From contracting by an unprecedented 23.9 per cent to plunging into a technical recession, the trajectory of India’s economy saw a steep decline in 2020—primarily due to the Covid-19 pandemic. The staggering fall in its Gross Domestic Product (GDP) growth, which was already in a slowdown before the pandemic, reflected the total suspension of economic activity in the first quarter of this fiscal due to the series of lockdowns to stem the spread of virus.
The April-June quarter figure was not only India’s lowest growth rate since the country started reporting quarterly data in 1996, but also worse than the 21.7 per cent contraction reported by the UK economy in the June quarter—one of the sharpest GDP contraction among the top 20 global economies. To put things in perspective, the Indian economy has recorded an average of 7 per cent GDP growth each year since economic liberalisation in the early 1990s. This year, it is likely to turn turtle and contract by 7 per cent.
Barring agriculture, all other major indicators of growth in the economy were massively impacted. The worst affected sectors were construction (–50%), trade, hotels and other services (–47%), manufacturing (–39%), and mining (–23%). It is pertinent to note that these are the sectors that generate the maximum new jobs in the country. In a scenario where each of these sectors is contracting so sharply — that is, their output and incomes are falling — it would lead to more and more people either losing jobs (decline in employment) or failing to get one (rise in unemployment).
Within the next three months, India entered a technical recession after GDP contracted for the second straight quarter through September. Although the 7.5 per cent contraction in the July-September quarter was a significant improvement over the 23.9 per cent contraction in the preceding quarter, the Indian economy remained one of the worst performers among major economies.
As compared to just one sector adding positive value in the first quarter, three sectors – agriculture, manufacturing and utilities – recorded positive growth in the second quarter. Moreover, in three of the remaining five sectors, the rate of decline decelerated.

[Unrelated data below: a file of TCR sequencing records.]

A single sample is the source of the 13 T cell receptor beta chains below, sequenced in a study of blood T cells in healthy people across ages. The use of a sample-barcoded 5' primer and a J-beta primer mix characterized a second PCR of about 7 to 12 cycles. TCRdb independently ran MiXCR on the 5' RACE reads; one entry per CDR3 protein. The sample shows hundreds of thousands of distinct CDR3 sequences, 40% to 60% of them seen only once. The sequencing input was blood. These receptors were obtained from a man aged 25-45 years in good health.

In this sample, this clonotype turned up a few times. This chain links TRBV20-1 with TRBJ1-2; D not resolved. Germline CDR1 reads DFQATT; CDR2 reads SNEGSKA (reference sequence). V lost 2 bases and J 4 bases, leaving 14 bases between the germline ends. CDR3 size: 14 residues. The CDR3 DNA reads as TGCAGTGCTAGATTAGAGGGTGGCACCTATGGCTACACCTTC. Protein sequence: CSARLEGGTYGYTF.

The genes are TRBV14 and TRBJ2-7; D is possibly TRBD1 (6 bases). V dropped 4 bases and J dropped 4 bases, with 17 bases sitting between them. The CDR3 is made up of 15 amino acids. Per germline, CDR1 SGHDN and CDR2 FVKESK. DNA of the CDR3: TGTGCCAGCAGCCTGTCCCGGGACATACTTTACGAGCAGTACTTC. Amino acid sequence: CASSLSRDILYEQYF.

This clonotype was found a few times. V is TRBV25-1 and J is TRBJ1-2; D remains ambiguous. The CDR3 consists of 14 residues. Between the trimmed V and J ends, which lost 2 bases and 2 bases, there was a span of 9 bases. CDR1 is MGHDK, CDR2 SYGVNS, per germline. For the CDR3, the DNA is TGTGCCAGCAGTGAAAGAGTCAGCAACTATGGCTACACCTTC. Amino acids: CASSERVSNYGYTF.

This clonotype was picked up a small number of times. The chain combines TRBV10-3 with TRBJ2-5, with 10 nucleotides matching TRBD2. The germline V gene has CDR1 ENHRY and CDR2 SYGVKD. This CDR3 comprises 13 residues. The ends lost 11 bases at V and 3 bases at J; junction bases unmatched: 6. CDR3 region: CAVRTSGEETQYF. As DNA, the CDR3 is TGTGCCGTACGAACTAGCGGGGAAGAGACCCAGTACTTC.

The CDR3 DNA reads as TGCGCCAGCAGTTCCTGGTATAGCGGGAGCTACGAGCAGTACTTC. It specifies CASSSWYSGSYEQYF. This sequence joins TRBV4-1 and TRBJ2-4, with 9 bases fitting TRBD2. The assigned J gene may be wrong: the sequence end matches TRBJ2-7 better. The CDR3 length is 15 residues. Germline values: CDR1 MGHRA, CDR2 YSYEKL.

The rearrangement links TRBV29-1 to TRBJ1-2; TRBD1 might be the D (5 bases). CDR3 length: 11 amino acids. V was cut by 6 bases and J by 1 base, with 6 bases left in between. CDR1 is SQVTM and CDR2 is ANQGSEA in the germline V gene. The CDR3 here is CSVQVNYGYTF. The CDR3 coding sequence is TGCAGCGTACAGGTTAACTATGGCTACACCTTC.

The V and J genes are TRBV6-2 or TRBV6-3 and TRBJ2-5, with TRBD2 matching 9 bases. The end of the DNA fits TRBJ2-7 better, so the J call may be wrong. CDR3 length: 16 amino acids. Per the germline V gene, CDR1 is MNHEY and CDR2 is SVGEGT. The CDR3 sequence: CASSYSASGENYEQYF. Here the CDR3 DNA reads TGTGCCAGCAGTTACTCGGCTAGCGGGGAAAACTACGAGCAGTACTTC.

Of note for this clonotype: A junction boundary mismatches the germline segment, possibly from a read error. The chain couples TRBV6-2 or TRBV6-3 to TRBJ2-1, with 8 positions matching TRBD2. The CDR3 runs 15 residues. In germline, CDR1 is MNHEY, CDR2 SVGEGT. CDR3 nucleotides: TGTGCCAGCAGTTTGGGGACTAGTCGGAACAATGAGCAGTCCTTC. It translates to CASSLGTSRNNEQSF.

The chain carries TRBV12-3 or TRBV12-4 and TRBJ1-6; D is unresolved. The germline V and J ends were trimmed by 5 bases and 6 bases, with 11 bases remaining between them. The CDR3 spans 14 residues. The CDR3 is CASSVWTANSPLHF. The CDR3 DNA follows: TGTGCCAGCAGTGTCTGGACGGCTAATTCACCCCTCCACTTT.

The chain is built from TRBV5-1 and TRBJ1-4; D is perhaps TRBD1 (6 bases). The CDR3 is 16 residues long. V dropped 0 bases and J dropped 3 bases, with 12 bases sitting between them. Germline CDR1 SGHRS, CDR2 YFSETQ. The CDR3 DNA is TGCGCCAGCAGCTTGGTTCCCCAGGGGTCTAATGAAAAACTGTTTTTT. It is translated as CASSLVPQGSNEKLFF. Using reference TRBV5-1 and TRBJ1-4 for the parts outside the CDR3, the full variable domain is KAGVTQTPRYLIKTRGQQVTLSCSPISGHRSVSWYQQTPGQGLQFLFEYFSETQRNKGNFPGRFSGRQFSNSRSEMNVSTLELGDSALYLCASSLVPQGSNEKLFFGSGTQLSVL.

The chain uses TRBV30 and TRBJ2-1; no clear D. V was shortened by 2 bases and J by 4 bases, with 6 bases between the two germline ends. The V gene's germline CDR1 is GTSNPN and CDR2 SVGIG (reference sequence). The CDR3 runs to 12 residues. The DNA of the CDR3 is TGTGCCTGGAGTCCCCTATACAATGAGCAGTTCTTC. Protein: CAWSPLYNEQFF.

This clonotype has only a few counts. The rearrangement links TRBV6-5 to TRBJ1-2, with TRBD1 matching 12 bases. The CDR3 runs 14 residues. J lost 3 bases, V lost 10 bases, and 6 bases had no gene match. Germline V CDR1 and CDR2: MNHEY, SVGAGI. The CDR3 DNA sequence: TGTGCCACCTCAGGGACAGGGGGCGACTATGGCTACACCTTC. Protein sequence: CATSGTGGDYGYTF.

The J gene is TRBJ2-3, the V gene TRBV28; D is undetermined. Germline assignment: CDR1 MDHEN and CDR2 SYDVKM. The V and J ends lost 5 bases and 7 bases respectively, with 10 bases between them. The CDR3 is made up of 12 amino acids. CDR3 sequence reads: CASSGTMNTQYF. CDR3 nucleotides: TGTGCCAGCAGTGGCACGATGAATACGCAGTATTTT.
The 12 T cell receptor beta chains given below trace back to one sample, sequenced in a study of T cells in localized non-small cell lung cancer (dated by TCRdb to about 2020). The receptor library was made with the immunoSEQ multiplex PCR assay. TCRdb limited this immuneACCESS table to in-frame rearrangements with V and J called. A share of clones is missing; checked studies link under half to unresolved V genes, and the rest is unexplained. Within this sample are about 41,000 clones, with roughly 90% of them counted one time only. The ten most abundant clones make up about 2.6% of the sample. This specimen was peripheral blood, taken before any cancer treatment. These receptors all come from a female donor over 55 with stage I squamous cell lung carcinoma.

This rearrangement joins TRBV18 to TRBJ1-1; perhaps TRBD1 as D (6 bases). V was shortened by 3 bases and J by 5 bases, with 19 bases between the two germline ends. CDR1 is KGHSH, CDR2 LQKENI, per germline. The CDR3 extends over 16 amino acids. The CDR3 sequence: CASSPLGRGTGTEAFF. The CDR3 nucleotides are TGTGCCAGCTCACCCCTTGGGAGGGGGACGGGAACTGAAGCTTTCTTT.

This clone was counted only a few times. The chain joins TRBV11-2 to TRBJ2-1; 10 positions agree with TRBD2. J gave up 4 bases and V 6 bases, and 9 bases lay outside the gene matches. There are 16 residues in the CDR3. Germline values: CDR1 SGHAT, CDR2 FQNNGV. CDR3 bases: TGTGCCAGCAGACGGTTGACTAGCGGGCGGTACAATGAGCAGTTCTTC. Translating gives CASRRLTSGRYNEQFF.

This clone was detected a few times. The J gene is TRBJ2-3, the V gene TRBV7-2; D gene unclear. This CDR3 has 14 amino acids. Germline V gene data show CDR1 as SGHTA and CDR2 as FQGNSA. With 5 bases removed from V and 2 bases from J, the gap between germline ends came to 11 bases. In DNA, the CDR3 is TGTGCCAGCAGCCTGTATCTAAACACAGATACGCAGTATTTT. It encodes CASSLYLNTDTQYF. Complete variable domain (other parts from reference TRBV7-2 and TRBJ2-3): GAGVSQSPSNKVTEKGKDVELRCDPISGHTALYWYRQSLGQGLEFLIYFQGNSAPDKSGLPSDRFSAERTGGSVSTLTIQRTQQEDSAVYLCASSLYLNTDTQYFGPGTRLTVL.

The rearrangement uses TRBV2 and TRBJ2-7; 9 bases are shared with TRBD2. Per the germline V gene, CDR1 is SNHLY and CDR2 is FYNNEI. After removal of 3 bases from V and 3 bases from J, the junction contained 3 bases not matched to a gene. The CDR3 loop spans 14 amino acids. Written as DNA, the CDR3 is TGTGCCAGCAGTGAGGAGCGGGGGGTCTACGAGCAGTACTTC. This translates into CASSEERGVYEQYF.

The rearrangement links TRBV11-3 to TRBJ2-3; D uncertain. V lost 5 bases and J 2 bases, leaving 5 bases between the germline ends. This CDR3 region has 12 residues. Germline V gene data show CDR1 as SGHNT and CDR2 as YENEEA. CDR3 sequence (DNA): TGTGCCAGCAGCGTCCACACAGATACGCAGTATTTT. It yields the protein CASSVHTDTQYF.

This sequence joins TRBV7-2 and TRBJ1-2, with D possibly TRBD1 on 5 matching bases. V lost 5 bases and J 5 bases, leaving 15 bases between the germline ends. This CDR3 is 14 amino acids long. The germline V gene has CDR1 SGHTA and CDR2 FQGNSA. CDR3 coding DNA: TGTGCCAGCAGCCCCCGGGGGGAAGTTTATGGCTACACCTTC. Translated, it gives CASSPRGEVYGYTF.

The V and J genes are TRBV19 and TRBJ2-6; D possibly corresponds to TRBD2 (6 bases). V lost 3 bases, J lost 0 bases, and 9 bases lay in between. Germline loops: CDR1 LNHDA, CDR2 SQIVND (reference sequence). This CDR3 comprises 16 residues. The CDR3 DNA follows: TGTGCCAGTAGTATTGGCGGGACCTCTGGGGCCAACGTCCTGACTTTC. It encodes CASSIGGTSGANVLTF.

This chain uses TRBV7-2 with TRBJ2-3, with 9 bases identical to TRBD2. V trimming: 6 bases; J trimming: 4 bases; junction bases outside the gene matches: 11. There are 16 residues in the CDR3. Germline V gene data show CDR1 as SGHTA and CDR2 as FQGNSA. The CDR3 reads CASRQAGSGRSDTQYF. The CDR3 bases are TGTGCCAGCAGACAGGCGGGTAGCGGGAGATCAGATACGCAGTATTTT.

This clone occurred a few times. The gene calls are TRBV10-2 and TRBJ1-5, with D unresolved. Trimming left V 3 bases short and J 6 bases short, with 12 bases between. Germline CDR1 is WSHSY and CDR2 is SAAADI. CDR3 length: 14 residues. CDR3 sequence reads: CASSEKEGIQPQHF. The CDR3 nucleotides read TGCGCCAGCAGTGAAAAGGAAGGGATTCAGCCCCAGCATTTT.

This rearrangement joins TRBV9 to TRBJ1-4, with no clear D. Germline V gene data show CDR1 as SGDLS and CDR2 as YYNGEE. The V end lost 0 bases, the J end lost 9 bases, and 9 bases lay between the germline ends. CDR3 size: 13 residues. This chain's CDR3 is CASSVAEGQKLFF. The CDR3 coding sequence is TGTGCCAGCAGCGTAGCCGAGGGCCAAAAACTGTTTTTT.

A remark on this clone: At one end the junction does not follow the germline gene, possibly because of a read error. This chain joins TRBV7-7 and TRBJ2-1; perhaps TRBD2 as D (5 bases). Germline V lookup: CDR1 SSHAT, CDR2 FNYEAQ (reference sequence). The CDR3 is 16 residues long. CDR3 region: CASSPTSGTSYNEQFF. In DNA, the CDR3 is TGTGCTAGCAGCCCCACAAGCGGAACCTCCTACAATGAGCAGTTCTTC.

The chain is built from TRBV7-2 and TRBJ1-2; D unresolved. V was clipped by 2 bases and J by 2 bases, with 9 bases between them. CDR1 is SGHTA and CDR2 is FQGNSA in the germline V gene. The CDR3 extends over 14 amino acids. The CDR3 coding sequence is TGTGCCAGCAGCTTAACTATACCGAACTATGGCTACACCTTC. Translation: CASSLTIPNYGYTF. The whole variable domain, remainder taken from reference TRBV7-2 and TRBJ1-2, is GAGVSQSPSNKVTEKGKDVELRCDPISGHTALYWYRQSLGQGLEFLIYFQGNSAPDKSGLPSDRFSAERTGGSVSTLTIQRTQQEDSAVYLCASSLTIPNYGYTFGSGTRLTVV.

With this, the GDP growth rate in April-September, the first half of this financial year, contracted by 15.7 per cent compared with a 4.8 per cent growth during the same period last year. In July-September last year, GDP had grown by 4.4 per cent.
All anecdotal evidence available, such as hundreds of thousands of stranded migrant workers across the country, suggested that the Medium, Small and Micro Enterprises (MSMEs) were the worst casualty of Covid-19 induced lockdown. Hence, the government laid its primary focus to lift the stressed MSME sector with its relief packages, especially a massive increase in credit guarantees to them. It essentially means that the government has resorted to taking over the credit risk of MSMEs should they want to remain in business. A credit guarantee by the government helps as it assures the bank that its loan will be repaid by the government in case the MSME falters.
The Atmanirbhar Bharat (Self-reliant India) package, rolled out in several tranches to mitigate the biggest crisis since 1979, reinforced the ‘fiscal conservatism’ ideology of the government under Prime Minister Narendra Modi — rather than large cash transfers, the growth philosophy centres around creating an ecosystem that aids domestic demand, incentivises companies to generate jobs and boost production, and simultaneously extends benefits to those in severe distress, be it firms or individuals, reported our executive editor Vaidyanathan Iyer in this piece.
“The headline numbers — stimulus of Rs 29,87,641 crore or 15 per cent of GDP till date — are more for optics,” Iyer reported. “For instance, Sitharaman last month said the government’s contribution to the stimulus imparted so far was 9 per cent of GDP, the balance 6 per cent being attributed to the Reserve Bank of India (RBI). She put the size of Atmanirbhar Bharat 3.0 at Rs 2,65,080 crore. Even if one takes an optimistic account of the extra spend this year, it will add up to just Rs 1,18,200 crore, not even half of what she said. The Rs 1,45,980 crore expenditure in the form of production-linked incentives (PLIs) to 10 new sectors will be over five years, and likely kick in only next financial year.
But even the Rs 1,18,200 crore extra spending this year, by no means, is insignificant: it accounts for 0.6 per cent of GDP,” he continued.
The first package on March 27, the highlight of which was the Pradhan Mantri Garib Kalyan Yojana, totalled Rs 1.08 lakh crore; the second set of announcements made over five days in May added up another Rs 1.08 lakh crore to the Centre’s fiscal cost; the third package in October had a capital expenditure component of just Rs 37,000 crore. Put together, all Covid-19 relief measures would increase the Centre’s actual fiscal outgo by under 2 per cent of GDP in 2020-21.